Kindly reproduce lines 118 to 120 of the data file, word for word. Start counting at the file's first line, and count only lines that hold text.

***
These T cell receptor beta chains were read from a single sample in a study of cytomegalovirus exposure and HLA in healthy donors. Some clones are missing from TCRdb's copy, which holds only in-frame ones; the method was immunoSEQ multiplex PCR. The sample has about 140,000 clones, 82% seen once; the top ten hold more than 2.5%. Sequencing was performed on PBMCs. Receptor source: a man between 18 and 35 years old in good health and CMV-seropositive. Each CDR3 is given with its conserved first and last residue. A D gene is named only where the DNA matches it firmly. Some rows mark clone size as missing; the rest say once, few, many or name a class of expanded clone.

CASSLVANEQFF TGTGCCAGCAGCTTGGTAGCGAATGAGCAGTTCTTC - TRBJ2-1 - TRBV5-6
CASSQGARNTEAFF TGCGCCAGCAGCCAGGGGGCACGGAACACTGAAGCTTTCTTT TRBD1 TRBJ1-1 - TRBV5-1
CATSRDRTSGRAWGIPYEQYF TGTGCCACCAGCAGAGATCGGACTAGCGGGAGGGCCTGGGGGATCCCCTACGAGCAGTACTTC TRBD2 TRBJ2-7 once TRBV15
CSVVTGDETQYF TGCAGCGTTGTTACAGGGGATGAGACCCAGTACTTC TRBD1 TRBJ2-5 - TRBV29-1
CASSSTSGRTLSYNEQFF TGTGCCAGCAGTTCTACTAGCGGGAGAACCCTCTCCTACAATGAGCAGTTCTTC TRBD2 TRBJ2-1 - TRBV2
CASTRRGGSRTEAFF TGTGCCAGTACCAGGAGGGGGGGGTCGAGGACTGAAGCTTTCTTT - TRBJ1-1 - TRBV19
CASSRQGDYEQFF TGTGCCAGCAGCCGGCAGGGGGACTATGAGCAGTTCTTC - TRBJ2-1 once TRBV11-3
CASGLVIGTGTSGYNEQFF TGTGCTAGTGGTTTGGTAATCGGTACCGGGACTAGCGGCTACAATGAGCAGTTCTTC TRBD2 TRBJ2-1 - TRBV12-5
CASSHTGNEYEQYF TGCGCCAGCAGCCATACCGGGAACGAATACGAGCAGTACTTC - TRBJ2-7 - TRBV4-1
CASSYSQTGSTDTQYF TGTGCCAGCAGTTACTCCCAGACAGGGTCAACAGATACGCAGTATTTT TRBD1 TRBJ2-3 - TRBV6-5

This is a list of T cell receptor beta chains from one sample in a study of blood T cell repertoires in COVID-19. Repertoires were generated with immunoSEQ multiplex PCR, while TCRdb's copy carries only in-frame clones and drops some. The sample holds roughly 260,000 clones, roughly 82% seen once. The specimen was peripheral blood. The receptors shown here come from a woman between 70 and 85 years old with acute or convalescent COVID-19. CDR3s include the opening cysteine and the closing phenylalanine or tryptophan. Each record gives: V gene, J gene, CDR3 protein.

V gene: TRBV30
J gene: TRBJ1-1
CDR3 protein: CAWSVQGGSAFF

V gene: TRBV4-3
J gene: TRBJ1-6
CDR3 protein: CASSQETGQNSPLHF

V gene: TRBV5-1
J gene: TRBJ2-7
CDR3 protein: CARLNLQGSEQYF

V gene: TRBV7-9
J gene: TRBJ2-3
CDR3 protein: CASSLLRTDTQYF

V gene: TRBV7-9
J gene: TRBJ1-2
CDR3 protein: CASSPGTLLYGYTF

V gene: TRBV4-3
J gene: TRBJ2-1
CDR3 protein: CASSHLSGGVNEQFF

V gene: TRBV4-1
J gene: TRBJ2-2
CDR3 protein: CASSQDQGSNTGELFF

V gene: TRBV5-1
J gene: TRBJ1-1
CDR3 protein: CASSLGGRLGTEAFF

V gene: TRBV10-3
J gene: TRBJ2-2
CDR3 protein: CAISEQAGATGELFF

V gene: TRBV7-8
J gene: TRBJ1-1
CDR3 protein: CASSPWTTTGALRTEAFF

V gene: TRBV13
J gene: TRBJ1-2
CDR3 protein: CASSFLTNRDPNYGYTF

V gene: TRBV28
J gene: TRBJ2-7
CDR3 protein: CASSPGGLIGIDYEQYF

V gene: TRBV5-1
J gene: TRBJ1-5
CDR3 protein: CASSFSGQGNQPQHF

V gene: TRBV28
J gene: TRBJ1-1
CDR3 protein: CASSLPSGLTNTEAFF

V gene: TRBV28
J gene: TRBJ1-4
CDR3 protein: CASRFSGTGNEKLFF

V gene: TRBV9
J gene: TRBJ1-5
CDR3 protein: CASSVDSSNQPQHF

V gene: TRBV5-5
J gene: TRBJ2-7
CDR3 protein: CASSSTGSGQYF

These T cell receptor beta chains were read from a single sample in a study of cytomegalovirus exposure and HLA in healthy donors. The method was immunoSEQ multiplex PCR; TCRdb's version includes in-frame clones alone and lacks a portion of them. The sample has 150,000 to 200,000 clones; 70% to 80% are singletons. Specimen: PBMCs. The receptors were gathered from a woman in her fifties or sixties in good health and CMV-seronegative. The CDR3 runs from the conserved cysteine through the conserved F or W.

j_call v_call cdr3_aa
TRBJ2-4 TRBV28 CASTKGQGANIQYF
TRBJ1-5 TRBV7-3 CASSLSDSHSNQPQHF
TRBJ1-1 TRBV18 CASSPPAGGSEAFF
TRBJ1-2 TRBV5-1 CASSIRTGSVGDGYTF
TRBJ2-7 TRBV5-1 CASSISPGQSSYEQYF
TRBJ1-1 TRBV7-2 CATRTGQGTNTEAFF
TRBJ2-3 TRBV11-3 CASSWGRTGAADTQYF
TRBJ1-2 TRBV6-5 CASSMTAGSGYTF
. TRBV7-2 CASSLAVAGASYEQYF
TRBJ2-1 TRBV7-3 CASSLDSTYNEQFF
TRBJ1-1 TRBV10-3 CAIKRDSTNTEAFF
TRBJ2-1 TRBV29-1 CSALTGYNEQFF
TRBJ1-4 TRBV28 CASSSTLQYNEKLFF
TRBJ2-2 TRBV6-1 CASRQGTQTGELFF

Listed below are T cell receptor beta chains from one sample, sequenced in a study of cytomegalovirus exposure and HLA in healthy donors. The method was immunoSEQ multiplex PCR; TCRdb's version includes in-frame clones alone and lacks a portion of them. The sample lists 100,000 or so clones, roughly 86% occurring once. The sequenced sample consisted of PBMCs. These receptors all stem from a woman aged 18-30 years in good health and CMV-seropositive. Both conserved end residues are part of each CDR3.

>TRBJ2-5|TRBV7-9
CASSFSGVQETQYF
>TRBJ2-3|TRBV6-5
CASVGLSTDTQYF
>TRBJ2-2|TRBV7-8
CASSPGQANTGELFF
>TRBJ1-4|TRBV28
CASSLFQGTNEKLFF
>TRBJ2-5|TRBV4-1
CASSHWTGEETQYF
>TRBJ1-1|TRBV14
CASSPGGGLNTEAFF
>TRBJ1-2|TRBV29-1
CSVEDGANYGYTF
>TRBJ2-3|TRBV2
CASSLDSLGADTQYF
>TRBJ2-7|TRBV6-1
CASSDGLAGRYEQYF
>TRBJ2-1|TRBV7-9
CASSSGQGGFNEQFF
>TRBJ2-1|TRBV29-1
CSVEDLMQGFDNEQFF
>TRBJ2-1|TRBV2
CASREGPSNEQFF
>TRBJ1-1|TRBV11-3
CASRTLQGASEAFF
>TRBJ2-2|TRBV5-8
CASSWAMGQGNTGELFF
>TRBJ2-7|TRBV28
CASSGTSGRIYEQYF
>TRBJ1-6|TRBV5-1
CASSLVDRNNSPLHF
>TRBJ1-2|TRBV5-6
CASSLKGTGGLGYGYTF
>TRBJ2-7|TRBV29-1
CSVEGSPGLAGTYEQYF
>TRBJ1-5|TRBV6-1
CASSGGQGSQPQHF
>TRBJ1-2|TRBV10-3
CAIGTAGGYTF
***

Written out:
CASSGGQGSQPQHF
>TRBJ1-2|TRBV10-3
CAIGTAGGYTF